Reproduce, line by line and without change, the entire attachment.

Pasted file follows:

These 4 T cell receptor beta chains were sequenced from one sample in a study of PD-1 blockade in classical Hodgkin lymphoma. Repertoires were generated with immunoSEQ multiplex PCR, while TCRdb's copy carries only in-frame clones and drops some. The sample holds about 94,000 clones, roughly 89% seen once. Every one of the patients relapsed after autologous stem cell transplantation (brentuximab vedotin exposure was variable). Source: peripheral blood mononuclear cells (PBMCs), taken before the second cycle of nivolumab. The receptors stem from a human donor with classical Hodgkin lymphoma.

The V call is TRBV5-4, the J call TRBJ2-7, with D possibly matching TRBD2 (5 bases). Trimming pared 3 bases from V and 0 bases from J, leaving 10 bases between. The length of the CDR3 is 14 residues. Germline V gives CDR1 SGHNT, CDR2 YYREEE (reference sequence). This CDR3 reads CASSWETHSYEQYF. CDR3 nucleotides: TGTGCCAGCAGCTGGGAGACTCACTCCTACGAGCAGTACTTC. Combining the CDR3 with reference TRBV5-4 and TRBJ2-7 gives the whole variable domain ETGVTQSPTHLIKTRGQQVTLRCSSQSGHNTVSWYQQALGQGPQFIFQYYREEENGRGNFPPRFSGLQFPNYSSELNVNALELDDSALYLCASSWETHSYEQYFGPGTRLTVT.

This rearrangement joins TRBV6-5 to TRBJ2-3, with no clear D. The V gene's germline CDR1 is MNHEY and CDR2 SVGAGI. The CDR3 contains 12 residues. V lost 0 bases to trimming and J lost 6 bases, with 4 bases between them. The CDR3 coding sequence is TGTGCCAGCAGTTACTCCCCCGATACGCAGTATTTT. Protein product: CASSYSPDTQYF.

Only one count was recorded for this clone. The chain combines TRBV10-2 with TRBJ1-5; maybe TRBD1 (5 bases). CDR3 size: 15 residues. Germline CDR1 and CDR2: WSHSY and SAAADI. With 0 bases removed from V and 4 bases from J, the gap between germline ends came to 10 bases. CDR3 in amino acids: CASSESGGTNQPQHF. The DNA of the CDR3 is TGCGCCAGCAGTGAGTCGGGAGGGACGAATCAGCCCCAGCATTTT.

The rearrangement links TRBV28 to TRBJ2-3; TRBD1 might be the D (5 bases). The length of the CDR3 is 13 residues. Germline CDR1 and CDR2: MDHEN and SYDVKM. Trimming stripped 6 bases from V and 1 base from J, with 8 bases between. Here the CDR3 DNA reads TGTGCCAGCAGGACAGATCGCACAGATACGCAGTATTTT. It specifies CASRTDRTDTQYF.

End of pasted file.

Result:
These 4 T cell receptor beta chains were sequenced from one sample in a study of PD-1 blockade in classical Hodgkin lymphoma. Repertoires were generated with immunoSEQ multiplex PCR, while TCRdb's copy carries only in-frame clones and drops some. The sample holds about 94,000 clones, roughly 89% seen once. Every one of the patients relapsed after autologous stem cell transplantation (brentuximab vedotin exposure was variable). Source: peripheral blood mononuclear cells (PBMCs), taken before the second cycle of nivolumab. The receptors stem from a human donor with classical Hodgkin lymphoma.

The V call is TRBV5-4, the J call TRBJ2-7, with D possibly matching TRBD2 (5 bases). Trimming pared 3 bases from V and 0 bases from J, leaving 10 bases between. The length of the CDR3 is 14 residues. Germline V gives CDR1 SGHNT, CDR2 YYREEE (reference sequence). This CDR3 reads CASSWETHSYEQYF. CDR3 nucleotides: TGTGCCAGCAGCTGGGAGACTCACTCCTACGAGCAGTACTTC. Combining the CDR3 with reference TRBV5-4 and TRBJ2-7 gives the whole variable domain ETGVTQSPTHLIKTRGQQVTLRCSSQSGHNTVSWYQQALGQGPQFIFQYYREEENGRGNFPPRFSGLQFPNYSSELNVNALELDDSALYLCASSWETHSYEQYFGPGTRLTVT.

This rearrangement joins TRBV6-5 to TRBJ2-3, with no clear D. The V gene's germline CDR1 is MNHEY and CDR2 SVGAGI. The CDR3 contains 12 residues. V lost 0 bases to trimming and J lost 6 bases, with 4 bases between them. The CDR3 coding sequence is TGTGCCAGCAGTTACTCCCCCGATACGCAGTATTTT. Protein product: CASSYSPDTQYF.

Only one count was recorded for this clone. The chain combines TRBV10-2 with TRBJ1-5; maybe TRBD1 (5 bases). CDR3 size: 15 residues. Germline CDR1 and CDR2: WSHSY and SAAADI. With 0 bases removed from V and 4 bases from J, the gap between germline ends came to 10 bases. CDR3 in amino acids: CASSESGGTNQPQHF. The DNA of the CDR3 is TGCGCCAGCAGTGAGTCGGGAGGGACGAATCAGCCCCAGCATTTT.

The rearrangement links TRBV28 to TRBJ2-3; TRBD1 might be the D (5 bases). The length of the CDR3 is 13 residues. Germline CDR1 and CDR2: MDHEN and SYDVKM. Trimming stripped 6 bases from V and 1 base from J, with 8 bases between. Here the CDR3 DNA reads TGTGCCAGCAGGACAGATCGCACAGATACGCAGTATTTT. It specifies CASRTDRTDTQYF.